March 23, 1998 |
Bill Leonard looks over robes displayed at the African American Museum in Philadelphia. He works in security there but had the day off yesterday. It was the opening day for "Wade in the Water," a traveling Smithsonian Institution exhibition on African American sacred music that includes lectures and live music. The portrait at left is of the Roberta Martin Singers, a gospel-music mainstay in the 1930s through the '50s.
June 30, 1997 |
As part of the city's Welcome America! extravaganza, neighborhoods are holding festivals on different days, and yesterday was West Oak Lane's turn. The Gospelrama at Awbury Park featured - in addition to gospel music - ethnic foods, games, amusements and a talent show. Drill teams performed their routines on East Haines Street, which is now a source of community pride. In the week before the festival, volunteers converged on the 1300 block to remove graffiti, add landscaping, and repair broken concrete.
June 18, 2010
Legendary funk guitarist Garry Shider, 56, whose work with Parliament-Funkadelic earned him a spot in the Rock and Roll Hall of Fame, died Wednesday at his home in Upper Marlboro, Md. He had been diagnosed with brain and lung cancer in March. Mr. Shider was known to millions as "Starchild" or "Diaperman" because of the loincloth he often wore onstage. Mr. Shider, who was born in Plainfield, N.J., started his career as a child, performing gospel music in churches. He was still a teenager when he first met P-Funk mastermind George Clinton and soon became a mainstay of that musical family.
August 25, 2013 |
Anyone paying attention to this summer's local gospel music scene knows that gospel, nationally and in this city, is on the upswing. The Spirit of Philadelphia has been hosting packed Gospel Lunch Cruises on selected Saturdays, with local gospel singers the Disciples and the Pearls serenading passengers. One sails this weekend, and there are additional dates in the fall. Last week, the Crazy Praise Dance Showcase at Baptist Worship Center on James Street welcomed Mary Mary, one of gospel's premier duos, who sang to 2,000 attendees.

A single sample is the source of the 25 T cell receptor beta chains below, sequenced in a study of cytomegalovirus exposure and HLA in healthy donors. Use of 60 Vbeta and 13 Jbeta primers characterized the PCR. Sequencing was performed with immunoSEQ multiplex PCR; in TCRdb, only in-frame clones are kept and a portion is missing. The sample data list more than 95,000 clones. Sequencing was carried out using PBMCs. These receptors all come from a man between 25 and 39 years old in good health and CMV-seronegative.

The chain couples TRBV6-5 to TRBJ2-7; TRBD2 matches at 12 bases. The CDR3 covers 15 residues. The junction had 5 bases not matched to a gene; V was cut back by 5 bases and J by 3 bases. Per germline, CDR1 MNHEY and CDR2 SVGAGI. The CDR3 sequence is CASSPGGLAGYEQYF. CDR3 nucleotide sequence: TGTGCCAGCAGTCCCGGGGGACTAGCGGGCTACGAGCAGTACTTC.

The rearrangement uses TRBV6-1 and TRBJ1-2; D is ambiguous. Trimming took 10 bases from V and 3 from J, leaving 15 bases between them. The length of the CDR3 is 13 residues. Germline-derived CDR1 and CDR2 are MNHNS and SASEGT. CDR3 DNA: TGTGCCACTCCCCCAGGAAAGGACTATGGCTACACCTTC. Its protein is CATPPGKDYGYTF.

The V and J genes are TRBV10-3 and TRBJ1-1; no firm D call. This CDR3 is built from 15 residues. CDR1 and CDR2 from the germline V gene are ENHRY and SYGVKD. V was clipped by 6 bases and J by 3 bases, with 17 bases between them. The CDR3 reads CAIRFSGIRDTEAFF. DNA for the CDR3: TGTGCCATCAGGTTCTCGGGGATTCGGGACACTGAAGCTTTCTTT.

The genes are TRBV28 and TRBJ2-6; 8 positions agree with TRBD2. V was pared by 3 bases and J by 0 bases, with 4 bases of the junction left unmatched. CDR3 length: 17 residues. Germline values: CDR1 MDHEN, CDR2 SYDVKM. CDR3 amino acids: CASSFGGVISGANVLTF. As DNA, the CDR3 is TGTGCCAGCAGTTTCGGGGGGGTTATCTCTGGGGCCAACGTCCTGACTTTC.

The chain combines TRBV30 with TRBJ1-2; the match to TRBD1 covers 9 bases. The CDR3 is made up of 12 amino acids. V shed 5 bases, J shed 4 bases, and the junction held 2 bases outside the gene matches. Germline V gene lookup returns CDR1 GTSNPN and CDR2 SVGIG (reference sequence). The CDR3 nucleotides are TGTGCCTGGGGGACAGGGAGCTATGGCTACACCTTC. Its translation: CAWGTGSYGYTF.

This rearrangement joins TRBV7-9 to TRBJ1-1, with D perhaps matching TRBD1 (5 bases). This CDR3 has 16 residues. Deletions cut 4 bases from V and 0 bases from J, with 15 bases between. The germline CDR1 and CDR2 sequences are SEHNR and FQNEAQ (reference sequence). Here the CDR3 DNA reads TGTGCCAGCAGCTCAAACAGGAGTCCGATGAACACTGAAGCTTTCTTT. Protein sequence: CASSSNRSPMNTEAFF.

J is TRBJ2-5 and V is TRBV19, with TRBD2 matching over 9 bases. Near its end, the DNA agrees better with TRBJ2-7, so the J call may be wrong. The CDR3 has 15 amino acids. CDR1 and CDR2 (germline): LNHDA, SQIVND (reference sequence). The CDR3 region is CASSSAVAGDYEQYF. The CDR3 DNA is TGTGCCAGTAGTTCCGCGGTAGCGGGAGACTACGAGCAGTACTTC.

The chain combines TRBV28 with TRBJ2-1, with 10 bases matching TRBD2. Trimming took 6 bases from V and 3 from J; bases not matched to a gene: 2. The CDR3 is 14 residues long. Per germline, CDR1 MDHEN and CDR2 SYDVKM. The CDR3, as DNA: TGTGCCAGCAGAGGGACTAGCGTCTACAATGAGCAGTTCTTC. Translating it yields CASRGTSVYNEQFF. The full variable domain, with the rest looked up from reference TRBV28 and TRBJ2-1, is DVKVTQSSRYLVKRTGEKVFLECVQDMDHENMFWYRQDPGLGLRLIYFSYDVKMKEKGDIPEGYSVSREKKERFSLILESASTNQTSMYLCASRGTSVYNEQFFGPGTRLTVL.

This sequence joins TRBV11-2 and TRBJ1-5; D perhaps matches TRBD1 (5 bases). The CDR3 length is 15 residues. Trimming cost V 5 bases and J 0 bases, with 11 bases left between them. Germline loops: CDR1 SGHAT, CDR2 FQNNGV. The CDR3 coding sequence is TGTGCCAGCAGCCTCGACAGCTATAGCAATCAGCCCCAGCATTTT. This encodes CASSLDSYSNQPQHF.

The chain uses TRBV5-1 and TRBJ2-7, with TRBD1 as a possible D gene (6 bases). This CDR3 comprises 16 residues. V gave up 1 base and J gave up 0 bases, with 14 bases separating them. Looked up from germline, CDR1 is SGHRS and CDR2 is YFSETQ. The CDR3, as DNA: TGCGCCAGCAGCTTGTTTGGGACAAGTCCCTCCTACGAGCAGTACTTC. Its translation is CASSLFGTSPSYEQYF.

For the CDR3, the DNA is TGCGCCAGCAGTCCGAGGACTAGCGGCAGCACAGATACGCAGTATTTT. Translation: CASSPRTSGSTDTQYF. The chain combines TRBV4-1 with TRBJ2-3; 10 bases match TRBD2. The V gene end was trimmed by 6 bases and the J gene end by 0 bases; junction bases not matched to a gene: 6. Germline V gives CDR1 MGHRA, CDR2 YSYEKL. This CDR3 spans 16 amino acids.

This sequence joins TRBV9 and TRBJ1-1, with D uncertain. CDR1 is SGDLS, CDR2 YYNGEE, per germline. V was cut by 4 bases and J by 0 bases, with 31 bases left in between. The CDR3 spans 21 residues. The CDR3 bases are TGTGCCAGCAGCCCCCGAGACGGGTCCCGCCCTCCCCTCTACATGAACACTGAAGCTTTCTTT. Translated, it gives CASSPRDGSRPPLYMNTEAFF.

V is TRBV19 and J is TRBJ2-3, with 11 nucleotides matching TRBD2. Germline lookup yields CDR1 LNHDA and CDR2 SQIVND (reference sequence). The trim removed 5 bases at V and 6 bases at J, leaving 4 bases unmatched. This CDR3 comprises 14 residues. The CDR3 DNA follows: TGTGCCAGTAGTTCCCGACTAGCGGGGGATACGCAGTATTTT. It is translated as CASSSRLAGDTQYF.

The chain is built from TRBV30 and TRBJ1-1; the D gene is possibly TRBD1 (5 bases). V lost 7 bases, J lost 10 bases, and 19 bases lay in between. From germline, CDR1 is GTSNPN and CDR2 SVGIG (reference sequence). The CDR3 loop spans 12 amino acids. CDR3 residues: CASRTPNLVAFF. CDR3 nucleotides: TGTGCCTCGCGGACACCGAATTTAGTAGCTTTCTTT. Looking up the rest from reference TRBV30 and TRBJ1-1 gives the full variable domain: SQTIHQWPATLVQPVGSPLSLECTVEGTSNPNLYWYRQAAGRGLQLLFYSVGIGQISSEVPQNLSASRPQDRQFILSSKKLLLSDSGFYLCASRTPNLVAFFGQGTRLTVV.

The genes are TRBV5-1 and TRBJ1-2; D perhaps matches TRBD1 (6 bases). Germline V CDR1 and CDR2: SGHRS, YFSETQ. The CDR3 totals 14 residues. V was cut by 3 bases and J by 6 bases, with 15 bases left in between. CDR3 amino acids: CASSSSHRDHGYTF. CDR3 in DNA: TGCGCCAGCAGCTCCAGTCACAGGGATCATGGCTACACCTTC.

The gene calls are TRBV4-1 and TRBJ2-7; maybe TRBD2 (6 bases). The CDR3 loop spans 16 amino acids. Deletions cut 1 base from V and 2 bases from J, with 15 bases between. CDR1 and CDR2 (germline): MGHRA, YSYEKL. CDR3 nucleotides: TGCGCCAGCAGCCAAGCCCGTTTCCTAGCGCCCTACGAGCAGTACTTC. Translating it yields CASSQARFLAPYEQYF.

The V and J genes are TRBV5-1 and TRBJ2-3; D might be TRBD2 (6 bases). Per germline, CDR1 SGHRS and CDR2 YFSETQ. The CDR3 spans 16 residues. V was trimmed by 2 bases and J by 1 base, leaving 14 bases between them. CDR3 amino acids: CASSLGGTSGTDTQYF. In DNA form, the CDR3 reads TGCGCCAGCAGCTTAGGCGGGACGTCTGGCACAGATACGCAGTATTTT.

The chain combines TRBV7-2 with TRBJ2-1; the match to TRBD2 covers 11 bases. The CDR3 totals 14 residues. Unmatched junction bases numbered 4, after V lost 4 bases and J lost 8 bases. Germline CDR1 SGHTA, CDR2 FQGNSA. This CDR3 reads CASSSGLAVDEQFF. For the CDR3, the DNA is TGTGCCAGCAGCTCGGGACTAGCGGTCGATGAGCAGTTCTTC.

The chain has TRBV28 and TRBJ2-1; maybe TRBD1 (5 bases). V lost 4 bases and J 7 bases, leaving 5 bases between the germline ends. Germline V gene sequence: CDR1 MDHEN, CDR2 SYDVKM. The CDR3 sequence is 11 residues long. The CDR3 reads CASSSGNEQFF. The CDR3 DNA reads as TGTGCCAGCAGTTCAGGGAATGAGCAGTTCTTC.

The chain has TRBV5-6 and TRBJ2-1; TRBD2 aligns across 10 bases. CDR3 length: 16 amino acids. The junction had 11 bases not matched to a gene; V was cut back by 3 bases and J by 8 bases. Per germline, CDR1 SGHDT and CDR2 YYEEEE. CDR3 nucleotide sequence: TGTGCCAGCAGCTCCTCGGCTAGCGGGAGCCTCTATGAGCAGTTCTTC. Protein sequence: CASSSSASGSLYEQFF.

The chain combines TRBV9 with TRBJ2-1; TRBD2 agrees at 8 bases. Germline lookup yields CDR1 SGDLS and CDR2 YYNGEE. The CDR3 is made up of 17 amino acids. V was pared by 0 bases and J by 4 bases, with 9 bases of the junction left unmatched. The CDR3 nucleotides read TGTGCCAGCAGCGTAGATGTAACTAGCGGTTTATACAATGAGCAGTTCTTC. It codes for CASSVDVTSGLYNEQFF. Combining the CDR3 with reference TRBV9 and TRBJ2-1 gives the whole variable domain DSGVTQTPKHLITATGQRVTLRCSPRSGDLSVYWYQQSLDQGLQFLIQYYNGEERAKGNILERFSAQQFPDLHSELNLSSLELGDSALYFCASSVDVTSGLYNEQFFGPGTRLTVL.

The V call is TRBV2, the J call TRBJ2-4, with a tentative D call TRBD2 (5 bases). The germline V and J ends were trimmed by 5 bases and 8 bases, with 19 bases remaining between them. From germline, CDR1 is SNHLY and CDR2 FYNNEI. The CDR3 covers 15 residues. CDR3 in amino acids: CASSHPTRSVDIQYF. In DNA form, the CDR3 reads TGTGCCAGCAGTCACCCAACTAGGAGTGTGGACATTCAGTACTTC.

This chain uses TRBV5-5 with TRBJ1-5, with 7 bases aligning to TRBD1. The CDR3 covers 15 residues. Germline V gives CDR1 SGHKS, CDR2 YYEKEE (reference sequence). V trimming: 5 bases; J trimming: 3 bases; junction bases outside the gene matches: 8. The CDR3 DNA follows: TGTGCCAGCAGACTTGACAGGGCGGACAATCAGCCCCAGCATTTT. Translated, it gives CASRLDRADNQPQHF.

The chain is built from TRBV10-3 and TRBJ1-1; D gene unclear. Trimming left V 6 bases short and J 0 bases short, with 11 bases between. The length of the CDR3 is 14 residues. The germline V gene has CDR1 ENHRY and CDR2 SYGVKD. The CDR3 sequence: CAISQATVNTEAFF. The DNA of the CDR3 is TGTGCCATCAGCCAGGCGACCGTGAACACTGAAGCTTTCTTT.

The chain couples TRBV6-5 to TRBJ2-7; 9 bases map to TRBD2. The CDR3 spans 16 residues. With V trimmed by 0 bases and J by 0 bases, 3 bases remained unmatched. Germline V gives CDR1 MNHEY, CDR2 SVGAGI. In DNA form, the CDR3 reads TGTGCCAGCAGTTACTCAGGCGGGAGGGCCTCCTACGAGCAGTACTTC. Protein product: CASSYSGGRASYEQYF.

September 8, 1988 |
Starting in December, "Gospel 900" will replace the silenced "Talk 900" on the radio dial spot occupied by WDVT (AM/900) until it went off the air in July. A Virginia religious broadcaster has bought the station and plans to install a format featuring gospel music, as well as radio sermons. The new owner, subject to Federal Communications Commission approval expected in 30 to 45 days, is the Norfolk-based Willis Broadcasting Corp. It is headed by Bishop L.E. Willis of the Church of God in Christ.
September 15, 1997 |
'For those of you who think gospel music has gone too far, you think we've gotten too radical with our message, well, I got news for ya: You ain't heard nothin' yet. " Thus begins "Stomp," the smash gospel, crossover R&B and rap hit from Kirk Franklin and G.P. (God's Property). Franklin takes the moral offensive, attempting to lead our youth of the hip-hop generation to Jesus. This tune places many contemporary African-American gospel-music lovers back into the debate between spiritual and secular music that originated in the early 1900s.
January 26, 1993 |
Just as his music moved generations, the passing of Thomas A. Dorsey, the "Grandfather of Gospel," has been deeply felt by local ministers, musicians and others touched by the musical style he created. "I have certainly recognized he was prophetic, he realized where our music must go if we were to use it to communicate with our religious community," said the Rev. Paul Washington, rector emeritus of the Church of the Advocate and interim pastor at St. Simon's church. "There are a lot of young people who have come to the church, found a music to enjoy, to participate in, and be appreciated, because of Dorsey.
February 17, 1993 |
Bishop Andrew J. Ford Jr., pastor and founder of the Highway Church of Christ, died Saturday. He was 63 and lived in Cherry Hill. Bishop Ford had pastored Highway Church of Christ, at 4031 Germantown Ave., for the past 38 years. He was also diocesan bishop of the Commonwealth of Pennsylvania for Highway Church of Christ Inc. "He had a unique personality and a unique way of drawing people together," said his son Andrew. "He made anyone he talked to feel comfortable and feel free to be themselves.
October 13, 1986 |
Much like the stylish hats of the women, the choirs, soloists and ensemble groups who performed last night at the second annual Kentucky Fried Chicken Gospel Music Competition at the Academy of Music had their own style and unique way of expressing themselves. Delois Barrett Campbell, lead singer of the gospel group the Barrett Sisters, once said that gospel music was more than just notes and lyrics. It is, she said, "a way of life. " Last night gave testimony to that as the performers on stage became one with the audience.
April 19, 1996 |
CYRUS CHESTNUT, with Steve Kirby, bass, and Alvester Garnett, drums. Zanzibar Blue, 305 S. 11th St. Sunday. Sets: 7 p.m. and 9:30 p.m. Cover: $20. Info: 215-829-1990. Some religious folks doubt Cyrus Chestnut's faith. If he worked in the secular world rather than in that sinful jazz world, they might be more willing to let Chestnut play the Lord's music in their church. But things are getting better. Church doors are "starting to open up" to him, said Chestnut, whose jazz piano style embraces the gospel music and blues he heard as a kid growing up in Baltimore.